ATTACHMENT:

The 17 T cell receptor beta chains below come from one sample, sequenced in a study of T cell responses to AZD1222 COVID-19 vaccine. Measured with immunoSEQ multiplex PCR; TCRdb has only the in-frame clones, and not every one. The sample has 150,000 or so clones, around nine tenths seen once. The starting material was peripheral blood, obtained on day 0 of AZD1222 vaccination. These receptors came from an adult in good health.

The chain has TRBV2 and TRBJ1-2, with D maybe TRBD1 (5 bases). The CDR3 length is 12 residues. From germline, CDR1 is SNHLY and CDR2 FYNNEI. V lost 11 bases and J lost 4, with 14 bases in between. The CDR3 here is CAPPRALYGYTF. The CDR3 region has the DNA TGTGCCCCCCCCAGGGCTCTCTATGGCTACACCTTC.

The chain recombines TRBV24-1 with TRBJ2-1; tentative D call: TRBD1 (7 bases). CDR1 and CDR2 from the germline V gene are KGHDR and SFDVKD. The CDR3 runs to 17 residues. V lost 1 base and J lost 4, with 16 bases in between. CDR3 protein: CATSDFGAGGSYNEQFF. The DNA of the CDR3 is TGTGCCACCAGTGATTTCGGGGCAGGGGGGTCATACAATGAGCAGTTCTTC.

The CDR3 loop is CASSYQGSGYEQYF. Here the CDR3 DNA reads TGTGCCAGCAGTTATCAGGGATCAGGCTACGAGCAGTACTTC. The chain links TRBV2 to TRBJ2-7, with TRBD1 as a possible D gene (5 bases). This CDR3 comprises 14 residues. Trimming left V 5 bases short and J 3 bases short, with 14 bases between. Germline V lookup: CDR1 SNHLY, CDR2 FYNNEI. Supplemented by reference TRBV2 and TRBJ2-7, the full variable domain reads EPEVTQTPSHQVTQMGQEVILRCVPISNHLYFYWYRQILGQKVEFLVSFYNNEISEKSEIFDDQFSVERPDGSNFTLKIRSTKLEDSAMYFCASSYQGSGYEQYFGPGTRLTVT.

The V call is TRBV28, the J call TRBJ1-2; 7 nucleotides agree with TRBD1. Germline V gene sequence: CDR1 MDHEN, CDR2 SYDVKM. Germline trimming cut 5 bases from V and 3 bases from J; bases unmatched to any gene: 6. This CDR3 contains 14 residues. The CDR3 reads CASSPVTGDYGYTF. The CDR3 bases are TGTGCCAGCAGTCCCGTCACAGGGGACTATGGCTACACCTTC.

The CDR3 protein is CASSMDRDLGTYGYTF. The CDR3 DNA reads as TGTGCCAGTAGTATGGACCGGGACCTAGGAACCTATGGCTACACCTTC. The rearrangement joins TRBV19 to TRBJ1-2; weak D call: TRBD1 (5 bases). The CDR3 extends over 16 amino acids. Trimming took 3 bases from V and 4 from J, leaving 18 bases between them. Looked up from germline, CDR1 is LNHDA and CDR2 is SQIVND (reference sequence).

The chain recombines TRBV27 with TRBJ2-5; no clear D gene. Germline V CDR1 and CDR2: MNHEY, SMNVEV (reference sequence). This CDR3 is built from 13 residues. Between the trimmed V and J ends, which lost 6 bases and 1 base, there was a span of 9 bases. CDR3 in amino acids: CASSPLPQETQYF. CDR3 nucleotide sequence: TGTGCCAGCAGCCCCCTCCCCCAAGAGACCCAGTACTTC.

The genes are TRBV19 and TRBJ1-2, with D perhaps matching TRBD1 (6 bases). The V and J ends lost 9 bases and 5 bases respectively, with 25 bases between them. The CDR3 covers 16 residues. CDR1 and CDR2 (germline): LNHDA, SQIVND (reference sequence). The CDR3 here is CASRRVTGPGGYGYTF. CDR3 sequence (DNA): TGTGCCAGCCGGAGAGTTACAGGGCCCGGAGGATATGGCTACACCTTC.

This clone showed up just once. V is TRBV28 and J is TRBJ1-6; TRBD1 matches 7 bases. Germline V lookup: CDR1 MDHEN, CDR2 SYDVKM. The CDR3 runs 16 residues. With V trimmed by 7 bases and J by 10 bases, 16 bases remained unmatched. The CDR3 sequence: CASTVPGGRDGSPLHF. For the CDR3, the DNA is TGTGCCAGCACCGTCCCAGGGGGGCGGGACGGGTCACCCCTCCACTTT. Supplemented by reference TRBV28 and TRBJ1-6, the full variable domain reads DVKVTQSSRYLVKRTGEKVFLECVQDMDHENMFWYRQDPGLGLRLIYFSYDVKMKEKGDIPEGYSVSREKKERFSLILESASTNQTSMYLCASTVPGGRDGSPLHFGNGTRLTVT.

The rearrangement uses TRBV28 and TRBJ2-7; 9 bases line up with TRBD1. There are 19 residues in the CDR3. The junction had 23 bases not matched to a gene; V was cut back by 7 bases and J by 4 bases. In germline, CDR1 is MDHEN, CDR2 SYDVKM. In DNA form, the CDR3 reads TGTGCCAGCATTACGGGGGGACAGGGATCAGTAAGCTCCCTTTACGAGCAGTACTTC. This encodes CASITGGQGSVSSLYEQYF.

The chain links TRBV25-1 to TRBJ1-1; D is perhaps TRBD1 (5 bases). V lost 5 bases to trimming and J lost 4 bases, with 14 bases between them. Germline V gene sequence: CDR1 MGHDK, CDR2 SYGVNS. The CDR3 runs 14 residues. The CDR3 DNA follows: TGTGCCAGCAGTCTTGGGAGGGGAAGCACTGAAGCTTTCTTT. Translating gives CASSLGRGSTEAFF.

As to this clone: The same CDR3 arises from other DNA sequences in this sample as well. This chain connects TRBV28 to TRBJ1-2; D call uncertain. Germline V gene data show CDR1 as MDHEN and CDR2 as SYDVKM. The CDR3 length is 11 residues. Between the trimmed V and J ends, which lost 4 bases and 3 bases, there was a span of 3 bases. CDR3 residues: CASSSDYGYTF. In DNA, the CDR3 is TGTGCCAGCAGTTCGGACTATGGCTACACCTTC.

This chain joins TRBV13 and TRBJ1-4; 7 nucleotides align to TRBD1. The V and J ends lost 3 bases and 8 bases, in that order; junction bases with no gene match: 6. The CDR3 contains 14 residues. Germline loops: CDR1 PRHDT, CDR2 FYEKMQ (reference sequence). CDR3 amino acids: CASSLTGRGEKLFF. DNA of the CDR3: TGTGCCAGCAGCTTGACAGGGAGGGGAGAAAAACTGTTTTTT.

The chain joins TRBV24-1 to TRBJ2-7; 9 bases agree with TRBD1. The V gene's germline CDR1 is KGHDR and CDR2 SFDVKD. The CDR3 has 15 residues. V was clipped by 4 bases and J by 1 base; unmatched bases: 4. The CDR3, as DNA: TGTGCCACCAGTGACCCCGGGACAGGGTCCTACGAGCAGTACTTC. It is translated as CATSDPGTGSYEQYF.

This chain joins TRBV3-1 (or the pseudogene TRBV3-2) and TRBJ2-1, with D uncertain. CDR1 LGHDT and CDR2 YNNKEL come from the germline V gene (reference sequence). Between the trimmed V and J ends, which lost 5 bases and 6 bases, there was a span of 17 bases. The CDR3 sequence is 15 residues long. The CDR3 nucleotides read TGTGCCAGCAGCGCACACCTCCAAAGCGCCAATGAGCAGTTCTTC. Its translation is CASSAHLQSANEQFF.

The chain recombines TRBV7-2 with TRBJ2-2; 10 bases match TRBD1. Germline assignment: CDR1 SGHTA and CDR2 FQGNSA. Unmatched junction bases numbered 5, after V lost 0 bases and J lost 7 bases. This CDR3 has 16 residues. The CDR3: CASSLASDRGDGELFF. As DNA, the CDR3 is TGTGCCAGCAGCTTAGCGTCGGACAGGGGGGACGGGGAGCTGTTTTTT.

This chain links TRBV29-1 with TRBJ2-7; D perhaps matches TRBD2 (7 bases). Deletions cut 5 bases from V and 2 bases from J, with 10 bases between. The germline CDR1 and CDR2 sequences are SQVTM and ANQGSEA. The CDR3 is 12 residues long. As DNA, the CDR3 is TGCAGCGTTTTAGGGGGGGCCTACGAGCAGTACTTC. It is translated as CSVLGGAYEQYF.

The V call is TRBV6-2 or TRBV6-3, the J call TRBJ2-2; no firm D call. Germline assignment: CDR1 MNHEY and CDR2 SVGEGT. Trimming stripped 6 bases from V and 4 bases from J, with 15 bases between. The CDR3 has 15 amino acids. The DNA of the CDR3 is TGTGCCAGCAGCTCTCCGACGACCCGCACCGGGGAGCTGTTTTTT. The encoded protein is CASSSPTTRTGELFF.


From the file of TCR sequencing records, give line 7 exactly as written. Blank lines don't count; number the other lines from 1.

The chain recombines TRBV27 with TRBJ2-5; no clear D gene. Germline V CDR1 and CDR2: MNHEY, SMNVEV (reference sequence). This CDR3 is built from 13 residues. Between the trimmed V and J ends, which lost 6 bases and 1 base, there was a span of 9 bases. CDR3 in amino acids: CASSPLPQETQYF. CDR3 nucleotide sequence: TGTGCCAGCAGCCCCCTCCCCCAAGAGACCCAGTACTTC.